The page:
If the Europeans and Asians claim that the US is not subsiding their defense then its even more reason to leave since why spend that money on something the Europeans and Asians don’t even think is happening.

      1. NATO should have been dissolved 10 years ago, if not 15. What we are worried about? German’s invading France? If they do, let em.

        1. Do you know who else thought we should just let Germany invade France?

          1. The National Socialists? The Kaiser. Barbarossa?

          2. Samantha Power?

    2. Maybe we should all be spending 1% on national defense.

  2. I thought we took over responsibility for Germany’s and Japan’s defense after WW II so they wouldn’t rearm.
    Anyway, we could start charging for mutual defense treaties. NATO would fall apart in no time.

    1. Charging for mutual defense? I would prefer one of the the older more honest term … Mercenary Inc., or The Bowery Italian Economic Development Association

  3. I thought it seemed pretty odd when NATO created a quasi-alliance with Russia.

    The original point of NATO was to fight Russia.

  4. Lord Ismay, the first NATO Scretary General, famously stated that NATO’s goal was “to keep the Russians out, the Americans in, and the Germans down”. I don’t see why any of this is still needed.

    1. At best it is to keep the Europeans from going back to building armies and killing each other. But it really doesn’t look like we can prevent that even with NATO. So why bother?

      The problem is that the Dems will never pull us out of NATO because it gives them a way to diminish US sovereignty and a way to get the US involved in all sorts of dumb ass humanitarian missions liberals so love.

      The Republicans will never pull us out out of habit if nothing else. Although we should, I don’t see us getting out of NATO anytime soon.

      1. the Dems will never pull us out of NATO because it gives them a way to diminish US sovereignty
        Is there a source for this other than Team Red propaganda?

        a way to get the US involved in all sorts of dumb ass humanitarian missions liberals so love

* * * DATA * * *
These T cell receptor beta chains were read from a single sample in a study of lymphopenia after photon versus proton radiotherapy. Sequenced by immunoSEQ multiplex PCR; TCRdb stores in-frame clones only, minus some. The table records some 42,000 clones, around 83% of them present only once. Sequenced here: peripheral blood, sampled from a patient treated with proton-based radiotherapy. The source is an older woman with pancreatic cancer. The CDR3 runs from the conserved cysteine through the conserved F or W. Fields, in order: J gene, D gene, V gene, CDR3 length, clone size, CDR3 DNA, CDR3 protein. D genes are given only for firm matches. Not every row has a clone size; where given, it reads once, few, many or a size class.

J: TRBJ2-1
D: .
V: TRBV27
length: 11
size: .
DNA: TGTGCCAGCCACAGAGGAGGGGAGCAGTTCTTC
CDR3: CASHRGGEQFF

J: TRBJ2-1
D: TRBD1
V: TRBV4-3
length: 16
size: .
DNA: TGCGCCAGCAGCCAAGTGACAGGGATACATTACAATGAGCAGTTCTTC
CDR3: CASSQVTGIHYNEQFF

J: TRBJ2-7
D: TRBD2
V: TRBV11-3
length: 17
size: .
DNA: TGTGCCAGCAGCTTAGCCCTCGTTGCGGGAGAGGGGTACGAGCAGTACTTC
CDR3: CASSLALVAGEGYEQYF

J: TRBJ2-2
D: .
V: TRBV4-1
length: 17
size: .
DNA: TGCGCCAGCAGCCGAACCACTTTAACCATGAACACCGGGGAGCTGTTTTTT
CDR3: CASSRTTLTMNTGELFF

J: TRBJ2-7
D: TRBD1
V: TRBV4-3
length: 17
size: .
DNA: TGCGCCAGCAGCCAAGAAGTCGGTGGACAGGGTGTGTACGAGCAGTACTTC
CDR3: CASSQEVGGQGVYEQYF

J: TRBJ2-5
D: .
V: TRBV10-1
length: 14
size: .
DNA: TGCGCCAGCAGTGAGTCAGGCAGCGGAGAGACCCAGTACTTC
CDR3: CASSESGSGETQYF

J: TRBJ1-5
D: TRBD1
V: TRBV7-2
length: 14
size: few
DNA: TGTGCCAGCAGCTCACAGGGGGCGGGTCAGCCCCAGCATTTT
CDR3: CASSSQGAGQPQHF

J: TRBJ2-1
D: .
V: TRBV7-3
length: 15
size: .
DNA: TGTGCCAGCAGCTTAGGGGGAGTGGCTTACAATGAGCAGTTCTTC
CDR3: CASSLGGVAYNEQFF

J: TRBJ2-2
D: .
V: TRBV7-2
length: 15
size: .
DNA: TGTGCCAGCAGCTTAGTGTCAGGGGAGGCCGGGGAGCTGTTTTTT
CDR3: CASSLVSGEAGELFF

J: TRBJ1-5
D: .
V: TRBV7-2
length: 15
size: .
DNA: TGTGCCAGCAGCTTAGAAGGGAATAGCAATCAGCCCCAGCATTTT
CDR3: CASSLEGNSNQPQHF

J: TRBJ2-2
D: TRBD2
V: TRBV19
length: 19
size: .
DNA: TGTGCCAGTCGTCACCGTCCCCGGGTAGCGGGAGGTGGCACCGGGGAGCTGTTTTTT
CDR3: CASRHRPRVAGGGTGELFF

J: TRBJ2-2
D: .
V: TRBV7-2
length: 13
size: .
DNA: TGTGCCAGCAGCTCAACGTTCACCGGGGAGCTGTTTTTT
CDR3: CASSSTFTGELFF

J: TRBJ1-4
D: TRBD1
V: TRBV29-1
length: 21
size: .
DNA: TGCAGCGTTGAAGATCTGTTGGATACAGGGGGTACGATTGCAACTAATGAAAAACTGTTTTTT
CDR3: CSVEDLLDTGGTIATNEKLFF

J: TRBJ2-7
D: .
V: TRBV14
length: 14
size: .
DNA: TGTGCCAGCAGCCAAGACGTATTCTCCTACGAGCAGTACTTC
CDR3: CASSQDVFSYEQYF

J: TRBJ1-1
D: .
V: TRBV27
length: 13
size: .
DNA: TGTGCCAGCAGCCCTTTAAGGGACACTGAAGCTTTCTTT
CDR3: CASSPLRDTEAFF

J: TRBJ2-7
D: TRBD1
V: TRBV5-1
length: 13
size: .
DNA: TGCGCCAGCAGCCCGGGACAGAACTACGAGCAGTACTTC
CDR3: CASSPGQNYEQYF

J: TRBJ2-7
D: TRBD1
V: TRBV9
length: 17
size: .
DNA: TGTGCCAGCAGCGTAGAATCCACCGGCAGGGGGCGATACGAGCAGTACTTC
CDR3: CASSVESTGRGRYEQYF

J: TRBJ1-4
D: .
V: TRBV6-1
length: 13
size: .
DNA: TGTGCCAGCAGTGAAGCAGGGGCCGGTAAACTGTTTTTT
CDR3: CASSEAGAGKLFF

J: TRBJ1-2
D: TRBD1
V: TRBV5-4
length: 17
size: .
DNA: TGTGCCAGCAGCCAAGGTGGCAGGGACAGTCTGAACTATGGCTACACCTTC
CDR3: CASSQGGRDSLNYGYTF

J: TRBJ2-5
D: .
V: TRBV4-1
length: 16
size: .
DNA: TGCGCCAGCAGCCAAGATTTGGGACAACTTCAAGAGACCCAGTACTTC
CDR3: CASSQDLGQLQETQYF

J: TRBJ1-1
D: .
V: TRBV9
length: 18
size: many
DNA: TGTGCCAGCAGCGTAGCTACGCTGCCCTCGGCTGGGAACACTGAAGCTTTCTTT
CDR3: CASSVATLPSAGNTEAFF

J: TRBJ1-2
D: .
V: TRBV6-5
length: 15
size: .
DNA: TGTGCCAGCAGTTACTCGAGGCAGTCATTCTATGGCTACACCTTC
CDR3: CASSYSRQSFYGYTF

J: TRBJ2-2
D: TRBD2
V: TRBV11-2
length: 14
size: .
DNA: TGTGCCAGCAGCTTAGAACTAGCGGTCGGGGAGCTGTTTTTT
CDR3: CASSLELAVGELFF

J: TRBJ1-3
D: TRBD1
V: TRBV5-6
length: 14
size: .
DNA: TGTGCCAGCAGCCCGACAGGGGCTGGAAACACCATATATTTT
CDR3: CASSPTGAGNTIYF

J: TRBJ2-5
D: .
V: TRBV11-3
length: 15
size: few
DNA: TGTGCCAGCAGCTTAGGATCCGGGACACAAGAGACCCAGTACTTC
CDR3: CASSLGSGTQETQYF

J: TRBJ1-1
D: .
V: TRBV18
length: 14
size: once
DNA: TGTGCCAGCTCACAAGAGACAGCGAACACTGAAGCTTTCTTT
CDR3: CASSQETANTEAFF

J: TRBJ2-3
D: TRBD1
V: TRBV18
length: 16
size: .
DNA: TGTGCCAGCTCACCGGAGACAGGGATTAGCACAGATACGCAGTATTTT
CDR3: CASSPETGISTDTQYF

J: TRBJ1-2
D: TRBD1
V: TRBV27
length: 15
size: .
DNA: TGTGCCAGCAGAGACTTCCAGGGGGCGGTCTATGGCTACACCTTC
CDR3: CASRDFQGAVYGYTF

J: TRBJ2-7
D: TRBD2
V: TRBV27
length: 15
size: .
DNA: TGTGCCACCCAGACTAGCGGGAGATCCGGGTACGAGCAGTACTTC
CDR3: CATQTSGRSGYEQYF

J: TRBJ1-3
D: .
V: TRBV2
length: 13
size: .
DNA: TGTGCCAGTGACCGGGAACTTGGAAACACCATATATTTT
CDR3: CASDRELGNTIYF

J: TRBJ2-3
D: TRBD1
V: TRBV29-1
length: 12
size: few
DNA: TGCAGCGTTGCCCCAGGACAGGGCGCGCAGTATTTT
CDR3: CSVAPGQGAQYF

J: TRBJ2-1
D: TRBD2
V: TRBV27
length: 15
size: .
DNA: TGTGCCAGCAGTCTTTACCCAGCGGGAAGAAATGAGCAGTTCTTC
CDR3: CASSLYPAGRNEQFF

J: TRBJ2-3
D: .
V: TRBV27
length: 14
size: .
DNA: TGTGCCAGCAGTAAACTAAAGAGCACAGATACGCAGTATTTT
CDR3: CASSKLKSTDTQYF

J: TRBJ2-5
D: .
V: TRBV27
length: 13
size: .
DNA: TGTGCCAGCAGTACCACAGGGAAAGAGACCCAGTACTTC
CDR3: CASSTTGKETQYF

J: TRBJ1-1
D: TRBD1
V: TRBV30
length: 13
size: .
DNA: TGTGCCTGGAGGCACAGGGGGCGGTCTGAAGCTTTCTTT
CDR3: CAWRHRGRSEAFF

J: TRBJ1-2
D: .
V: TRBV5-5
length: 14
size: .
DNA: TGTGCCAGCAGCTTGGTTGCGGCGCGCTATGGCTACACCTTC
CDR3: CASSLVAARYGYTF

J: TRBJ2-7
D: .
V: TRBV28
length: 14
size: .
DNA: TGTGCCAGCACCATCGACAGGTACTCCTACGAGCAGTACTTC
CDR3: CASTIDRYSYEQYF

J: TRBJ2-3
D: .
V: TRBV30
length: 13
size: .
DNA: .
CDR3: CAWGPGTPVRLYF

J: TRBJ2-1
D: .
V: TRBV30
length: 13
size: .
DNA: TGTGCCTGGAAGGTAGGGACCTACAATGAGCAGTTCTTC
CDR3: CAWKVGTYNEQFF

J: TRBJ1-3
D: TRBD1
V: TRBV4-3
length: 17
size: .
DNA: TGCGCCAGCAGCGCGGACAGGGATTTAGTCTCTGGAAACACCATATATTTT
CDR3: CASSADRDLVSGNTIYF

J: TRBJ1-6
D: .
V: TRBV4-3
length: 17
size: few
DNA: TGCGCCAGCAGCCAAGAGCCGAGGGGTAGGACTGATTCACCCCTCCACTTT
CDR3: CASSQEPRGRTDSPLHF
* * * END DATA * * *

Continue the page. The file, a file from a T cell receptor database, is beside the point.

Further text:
Agreed.

        I think Republicans support NATO because foreign cooperation adds some perceived legitimacy to our kinetic actions and kinetic occupations.

        1. Republicans seek perceived legitimacy to the actions of a Democrat president?

          1. I was referring specifically to Iraq. Unlike Libya, there would have been no action in Iraq by any NATO country without US encouragement.

            1. Bush didn’t need NATO for legitimacy in Iraq. He had the US Congress. It is Democrats, Clinton in Kosovo and now Obama in Libya who look to NATO for legitimacy for wars that are not authorized by Congress and undertaken without any public debate.

        2. I love the “kinetic operations” language. They are called wars dumb ass. No amount of talking by trolls will change that.

          1. kinetic actions and kinetic occupations
            John, meet sarcasm.

          2. ass fucking is a kinetic action. I wish he’d be more specific.

        3. And as far as “red team propaganda”, I think making the argument that NATO approval vitiates the need for Congressional approval, which is precisely what the Department of State lawyers are arguing, is using NATO membership as a way to diminish US sovereignty.

          1. I’m pretty sure Obama is arguing that the actions in Libya do not meet the standards of hostilities under the War Powers Resolution. And Clinton used a national emergency argument for Kosovo.
            I don’t see at all how US sovereignty is diminished in any way. The military is following the orders of the CinC, not NATO.

            1. Any time the US goes to another country, be it by plane or by foot, and kills people, I’d call that war. In fact, any time we have military anywhere not within our own borders, I think we should call it war. Lawyers can spin it however they like, but if you ask anyone on the street, they’ll call it war.

              1. In fact, any time we have military anywhere not within our own borders, I think we should call it war.

                So we’re at war in South Korea? Or Germany? Or Cuba? Or any of the myriad other places U.S. troops are stationed?

          2. And as far as “red team propaganda”, I think making the argument that NATO approval vitiates the need for Congressional approval, which is precisely what the Department of State lawyers are arguing, is using NATO membership as a way to diminish US sovereignty.

            OK. That seems a pretty weak assault on our sovereignty, but ok. So, what is your take on the Bush Administrations push to have NATO take over operations in Afghanistan?